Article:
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ME214 – Machine Elements and Innovative Design



Gears enable rotation and torque (and hence power) to be transmitted form one shaft to another, through meshing teeth. The
centrelines of the connected shafts may be parallel, intersecting or skew, and the velocity (gear) ratio of the connected shafts may
have a wide range of values.
The shape of gear teeth is such that they have conjugate action – they produce a constant angular-velocity ratio during meshing. In
theory many tooth profiles could be used to achieve this action, but in practice the involute profile is in almost universal use.
Generally, if the distances of power transmission are large, gears are not suitable and chains and belts can be considered. When a
compact, efficient or high-speed drive is required, gear trains offer a competitive and suitable solution. Additional benefits of gear
drives include reversibility, configuration at almost any angle between input and output and their suitability to operate in rough

Types of Gears
Spur gears transmit power between parallel shafts and the teeth cut straight. Such gears are used only for low speeds, since despite
theoretically smooth action (line contact) they tend to be noisy. Each time a gear tooth engages a tooth on the other gear, the teeth
collide, and this impact makes a noise. It also increases the stress on the gear teeth. However, they are cheap. Their straight teeth
allow running engagement or disengagement using sliding shaft and clutch mechanisms. Typical applications of spur gears include:
manual and automatic motor vehicle gearboxes, machine tool drives, conveyor systems, electric motor gearboxes, timing mechanisms
and power tool drives.
Helical gears are again used for parallel shafts. The teeth form helixes with respect to the centreline (helix angles are 15o to 30o), such
that at least one tooth-pair is well engaged before the previous pair has moved out of mesh. They are quieter than spur gears, and
have an extended range of load and speed, but produce end thrust. Helical gears are typically used for heavy-duty high-sped
(>3500rpm) power transmission, turbine drives, locomotive gearboxes and machine tool drives.
Double helical gears are back-to-back helical gears, for which the axial thrust components are balanced.
Crossed helical gears are used for skewed shaft centrelines. They have point contact and bear only low loads.
Bevel gears use straight teeth for intersecting shaft centrelines, and have similar characteristics to spur gears. Bevel gears are used
for motor transmission differential drives, valve control and mechanical instruments.
Spiral bevel gears use spiral teeth for intersecting shaft centrelines, and have similar characteristics to helical gears.
Worm gear sets are capable of high-speed reduction and high-load applications where non-parallel, non-intersecting shafts are used.
The 90o configuration is most common. Frictional heat generation is high in worm gears, so continuous lubrication is required and heat
dissipation provision must be made. They are irreversible for high ratios. Worm gears are used for steering gear, winch blocks, low-
speed gearboxes, rotary tables and remote valve control.

(a) Spur gears (b) Helical gears (c) Bevel gears

(d) Spiral bevel gears (e) Rack and Pinion (f) Worm and Wheel

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ME214 – Machine Elements and Innovative Design
Table 1 lists the range of gear ratios and performance characteristics typically achievable.

Table 1 Useful range of gear ratios

Gear Ratio range Pitch line velocity (m/s) Efficiency (%)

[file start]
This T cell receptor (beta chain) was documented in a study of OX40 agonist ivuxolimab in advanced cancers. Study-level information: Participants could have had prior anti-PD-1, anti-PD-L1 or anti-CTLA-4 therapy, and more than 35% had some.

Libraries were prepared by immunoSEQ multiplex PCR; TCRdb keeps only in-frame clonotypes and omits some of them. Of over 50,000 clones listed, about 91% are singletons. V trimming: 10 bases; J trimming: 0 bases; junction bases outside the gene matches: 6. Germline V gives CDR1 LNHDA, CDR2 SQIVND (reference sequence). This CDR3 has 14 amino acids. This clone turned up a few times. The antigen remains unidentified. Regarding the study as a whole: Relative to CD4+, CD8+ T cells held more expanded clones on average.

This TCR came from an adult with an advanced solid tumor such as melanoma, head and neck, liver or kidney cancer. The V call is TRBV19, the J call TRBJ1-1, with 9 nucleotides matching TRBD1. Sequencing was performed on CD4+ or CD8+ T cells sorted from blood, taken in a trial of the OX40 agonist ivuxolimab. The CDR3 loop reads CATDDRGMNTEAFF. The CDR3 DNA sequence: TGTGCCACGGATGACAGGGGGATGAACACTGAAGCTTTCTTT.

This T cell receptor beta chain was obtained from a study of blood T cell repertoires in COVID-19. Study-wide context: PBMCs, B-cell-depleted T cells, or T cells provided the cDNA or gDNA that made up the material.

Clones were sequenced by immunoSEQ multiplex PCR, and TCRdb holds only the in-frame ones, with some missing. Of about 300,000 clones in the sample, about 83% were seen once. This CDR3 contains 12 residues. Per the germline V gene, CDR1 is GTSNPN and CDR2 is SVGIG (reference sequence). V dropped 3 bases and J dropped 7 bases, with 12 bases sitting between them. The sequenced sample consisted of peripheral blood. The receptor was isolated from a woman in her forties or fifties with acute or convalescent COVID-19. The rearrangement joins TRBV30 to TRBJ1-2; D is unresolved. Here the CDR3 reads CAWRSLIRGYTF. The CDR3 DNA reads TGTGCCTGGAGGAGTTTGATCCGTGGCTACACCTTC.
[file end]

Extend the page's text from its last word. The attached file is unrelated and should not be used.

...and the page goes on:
Spur 1:1 to 6:1 25 98 - 99
Helical 1:1 to 10:1 50 98 - 99
Double helical 1:1 to 15:1 150 98 - 99
Bevel 1:1 to 4:1 20
Worm 5:1 to 75:1 30 20 - 98
Crossed helical 1:1 to 6:1 30

When two gears are in mesh, it is kinematically equivalent to their pitch circles rolling on one another without slipping. The pitch line
velocity is therefore:
V = |r1ω1| = |r2ω2|
Where ri is the gear pitch circle radius, and ωi the angular velocity. The ratio of number of teeth on the two gears is the same as the
pitch circle ratio.

Pitch circle: the theoretical circle on which calculations are based. Its diameter is called pitch
diameter (d).
Module (m): the ratio of the pitch diameter to the number of teeth.
Circular pitch: the distance from a point on one tooth to the corresponding point on the adjacent
tooth measured along the pitch circle.
Addendum (a): the radial distance from the pitch circle to the outside of the tooth.
Dedendum (b): the radial distance from the pitch circle to the bottom land.
Preferred modules for metric spur, helical and bevel gears are 1, 1.25, 1.5, 2, 2.5, 3, 4, 5, 6, 8, 10, 12, 16, 20, 25, 32, 40, 50.
In a meshing pair of gears, the smaller of the two is often called the pinion, and the larger the wheel or often simply the gear.

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ME214 – Machine Elements and Innovative Design

Gear Cutting Techniques

Gears can be cut using forming or generating. In case of the forming method teeth are cut one by one. In generating the cutting
process is continuous. When two wheels are cut to mesh with each other the module of both wheels have to be the same for both
wheels. However, 2 different cutters are needed if the number of teeth are different.
There are a large number of standard modules. Ideally this should mean that a very large no of cutting tools are required to cut all the
gears needed. To overcome this problem a particular gear cutting tool is used to cut gear wheels with a range of number of teeth with
the same module. For a particular module (m) a set of 8 (or 15) cutting tools can be purchased. Using the set with 15 cutting tools
gives more accurate gear profiles.

Gear Materials
The material used for manufacture depends upon strength and service such as wear noise etc. The gears maybe manufactured using
metallic or non-metallic material. The metallic gears can be made of cast-iron, steel or bronze.
Cast-iron is widely used for the manufacture of large gears due to its wearing properties, machineability and ease of producing